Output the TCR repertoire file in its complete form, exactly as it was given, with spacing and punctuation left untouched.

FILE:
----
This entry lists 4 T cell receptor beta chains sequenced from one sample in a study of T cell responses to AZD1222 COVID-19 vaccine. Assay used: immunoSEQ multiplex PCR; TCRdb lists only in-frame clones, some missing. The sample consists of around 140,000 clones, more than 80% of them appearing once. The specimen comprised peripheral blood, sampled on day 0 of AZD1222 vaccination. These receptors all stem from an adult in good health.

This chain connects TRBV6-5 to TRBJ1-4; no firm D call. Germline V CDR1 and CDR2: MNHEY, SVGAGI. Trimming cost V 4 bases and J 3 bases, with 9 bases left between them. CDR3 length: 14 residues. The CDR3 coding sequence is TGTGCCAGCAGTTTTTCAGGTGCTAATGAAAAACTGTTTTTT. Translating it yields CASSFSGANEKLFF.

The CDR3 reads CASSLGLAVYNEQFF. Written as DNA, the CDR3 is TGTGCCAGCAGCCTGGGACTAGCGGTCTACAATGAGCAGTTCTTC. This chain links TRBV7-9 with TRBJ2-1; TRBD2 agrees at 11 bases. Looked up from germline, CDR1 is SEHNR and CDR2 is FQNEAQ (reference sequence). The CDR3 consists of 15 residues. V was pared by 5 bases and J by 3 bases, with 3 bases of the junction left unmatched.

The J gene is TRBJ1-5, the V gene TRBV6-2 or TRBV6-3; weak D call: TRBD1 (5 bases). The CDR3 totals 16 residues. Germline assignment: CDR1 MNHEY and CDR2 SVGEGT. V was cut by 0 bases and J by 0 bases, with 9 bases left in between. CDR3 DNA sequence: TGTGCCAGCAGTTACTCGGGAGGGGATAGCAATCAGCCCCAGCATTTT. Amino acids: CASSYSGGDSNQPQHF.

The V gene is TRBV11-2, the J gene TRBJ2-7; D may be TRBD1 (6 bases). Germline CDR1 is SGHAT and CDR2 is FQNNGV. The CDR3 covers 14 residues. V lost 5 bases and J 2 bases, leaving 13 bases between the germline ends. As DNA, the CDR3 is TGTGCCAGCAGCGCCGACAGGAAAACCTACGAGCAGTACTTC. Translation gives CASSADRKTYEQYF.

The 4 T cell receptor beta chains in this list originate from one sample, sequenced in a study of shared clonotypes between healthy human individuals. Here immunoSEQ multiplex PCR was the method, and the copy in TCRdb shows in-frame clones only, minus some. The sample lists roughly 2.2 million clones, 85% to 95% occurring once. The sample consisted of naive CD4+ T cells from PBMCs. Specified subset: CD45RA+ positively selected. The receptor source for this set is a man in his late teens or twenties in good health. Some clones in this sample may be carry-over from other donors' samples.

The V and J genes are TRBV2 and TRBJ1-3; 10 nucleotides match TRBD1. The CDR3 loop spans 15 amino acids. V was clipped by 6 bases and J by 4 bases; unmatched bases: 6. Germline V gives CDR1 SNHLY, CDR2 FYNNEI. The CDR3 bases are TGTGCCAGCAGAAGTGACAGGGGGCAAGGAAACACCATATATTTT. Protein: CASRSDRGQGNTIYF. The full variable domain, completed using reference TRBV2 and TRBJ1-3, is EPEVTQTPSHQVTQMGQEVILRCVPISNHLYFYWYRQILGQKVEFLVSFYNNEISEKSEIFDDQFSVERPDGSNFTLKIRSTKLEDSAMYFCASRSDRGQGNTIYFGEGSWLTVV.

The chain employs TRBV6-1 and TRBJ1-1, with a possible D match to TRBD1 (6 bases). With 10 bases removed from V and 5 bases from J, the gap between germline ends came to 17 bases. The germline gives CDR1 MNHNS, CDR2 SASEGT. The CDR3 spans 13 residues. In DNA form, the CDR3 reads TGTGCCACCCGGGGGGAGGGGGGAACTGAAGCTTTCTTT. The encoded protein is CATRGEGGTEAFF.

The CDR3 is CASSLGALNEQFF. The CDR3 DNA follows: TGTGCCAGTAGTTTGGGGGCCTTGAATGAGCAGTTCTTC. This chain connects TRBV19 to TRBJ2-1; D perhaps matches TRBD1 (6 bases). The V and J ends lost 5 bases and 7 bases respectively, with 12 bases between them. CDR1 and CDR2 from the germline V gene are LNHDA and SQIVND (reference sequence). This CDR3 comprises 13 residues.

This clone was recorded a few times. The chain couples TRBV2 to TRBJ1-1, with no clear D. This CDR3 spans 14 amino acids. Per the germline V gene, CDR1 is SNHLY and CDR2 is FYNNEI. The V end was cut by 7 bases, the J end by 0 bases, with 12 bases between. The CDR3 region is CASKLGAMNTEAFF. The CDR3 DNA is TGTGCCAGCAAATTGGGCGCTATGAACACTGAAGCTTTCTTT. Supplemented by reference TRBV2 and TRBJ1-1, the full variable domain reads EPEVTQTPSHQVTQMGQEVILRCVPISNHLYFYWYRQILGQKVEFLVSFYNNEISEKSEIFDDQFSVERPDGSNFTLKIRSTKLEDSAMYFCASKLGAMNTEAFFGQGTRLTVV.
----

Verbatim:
This entry lists 4 T cell receptor beta chains sequenced from one sample in a study of T cell responses to AZD1222 COVID-19 vaccine. Assay used: immunoSEQ multiplex PCR; TCRdb lists only in-frame clones, some missing. The sample consists of around 140,000 clones, more than 80% of them appearing once. The specimen comprised peripheral blood, sampled on day 0 of AZD1222 vaccination. These receptors all stem from an adult in good health.

This chain connects TRBV6-5 to TRBJ1-4; no firm D call. Germline V CDR1 and CDR2: MNHEY, SVGAGI. Trimming cost V 4 bases and J 3 bases, with 9 bases left between them. CDR3 length: 14 residues. The CDR3 coding sequence is TGTGCCAGCAGTTTTTCAGGTGCTAATGAAAAACTGTTTTTT. Translating it yields CASSFSGANEKLFF.

The CDR3 reads CASSLGLAVYNEQFF. Written as DNA, the CDR3 is TGTGCCAGCAGCCTGGGACTAGCGGTCTACAATGAGCAGTTCTTC. This chain links TRBV7-9 with TRBJ2-1; TRBD2 agrees at 11 bases. Looked up from germline, CDR1 is SEHNR and CDR2 is FQNEAQ (reference sequence). The CDR3 consists of 15 residues. V was pared by 5 bases and J by 3 bases, with 3 bases of the junction left unmatched.

The J gene is TRBJ1-5, the V gene TRBV6-2 or TRBV6-3; weak D call: TRBD1 (5 bases). The CDR3 totals 16 residues. Germline assignment: CDR1 MNHEY and CDR2 SVGEGT. V was cut by 0 bases and J by 0 bases, with 9 bases left in between. CDR3 DNA sequence: TGTGCCAGCAGTTACTCGGGAGGGGATAGCAATCAGCCCCAGCATTTT. Amino acids: CASSYSGGDSNQPQHF.

The V gene is TRBV11-2, the J gene TRBJ2-7; D may be TRBD1 (6 bases). Germline CDR1 is SGHAT and CDR2 is FQNNGV. The CDR3 covers 14 residues. V lost 5 bases and J 2 bases, leaving 13 bases between the germline ends. As DNA, the CDR3 is TGTGCCAGCAGCGCCGACAGGAAAACCTACGAGCAGTACTTC. Translation gives CASSADRKTYEQYF.

The 4 T cell receptor beta chains in this list originate from one sample, sequenced in a study of shared clonotypes between healthy human individuals. Here immunoSEQ multiplex PCR was the method, and the copy in TCRdb shows in-frame clones only, minus some. The sample lists roughly 2.2 million clones, 85% to 95% occurring once. The sample consisted of naive CD4+ T cells from PBMCs. Specified subset: CD45RA+ positively selected. The receptor source for this set is a man in his late teens or twenties in good health. Some clones in this sample may be carry-over from other donors' samples.

The V and J genes are TRBV2 and TRBJ1-3; 10 nucleotides match TRBD1. The CDR3 loop spans 15 amino acids. V was clipped by 6 bases and J by 4 bases; unmatched bases: 6. Germline V gives CDR1 SNHLY, CDR2 FYNNEI. The CDR3 bases are TGTGCCAGCAGAAGTGACAGGGGGCAAGGAAACACCATATATTTT. Protein: CASRSDRGQGNTIYF. The full variable domain, completed using reference TRBV2 and TRBJ1-3, is EPEVTQTPSHQVTQMGQEVILRCVPISNHLYFYWYRQILGQKVEFLVSFYNNEISEKSEIFDDQFSVERPDGSNFTLKIRSTKLEDSAMYFCASRSDRGQGNTIYFGEGSWLTVV.

The chain employs TRBV6-1 and TRBJ1-1, with a possible D match to TRBD1 (6 bases). With 10 bases removed from V and 5 bases from J, the gap between germline ends came to 17 bases. The germline gives CDR1 MNHNS, CDR2 SASEGT. The CDR3 spans 13 residues. In DNA form, the CDR3 reads TGTGCCACCCGGGGGGAGGGGGGAACTGAAGCTTTCTTT. The encoded protein is CATRGEGGTEAFF.

The CDR3 is CASSLGALNEQFF. The CDR3 DNA follows: TGTGCCAGTAGTTTGGGGGCCTTGAATGAGCAGTTCTTC. This chain connects TRBV19 to TRBJ2-1; D perhaps matches TRBD1 (6 bases). The V and J ends lost 5 bases and 7 bases respectively, with 12 bases between them. CDR1 and CDR2 from the germline V gene are LNHDA and SQIVND (reference sequence). This CDR3 comprises 13 residues.

This clone was recorded a few times. The chain couples TRBV2 to TRBJ1-1, with no clear D. This CDR3 spans 14 amino acids. Per the germline V gene, CDR1 is SNHLY and CDR2 is FYNNEI. The V end was cut by 7 bases, the J end by 0 bases, with 12 bases between. The CDR3 region is CASKLGAMNTEAFF. The CDR3 DNA is TGTGCCAGCAAATTGGGCGCTATGAACACTGAAGCTTTCTTT. Supplemented by reference TRBV2 and TRBJ1-1, the full variable domain reads EPEVTQTPSHQVTQMGQEVILRCVPISNHLYFYWYRQILGQKVEFLVSFYNNEISEKSEIFDDQFSVERPDGSNFTLKIRSTKLEDSAMYFCASKLGAMNTEAFFGQGTRLTVV.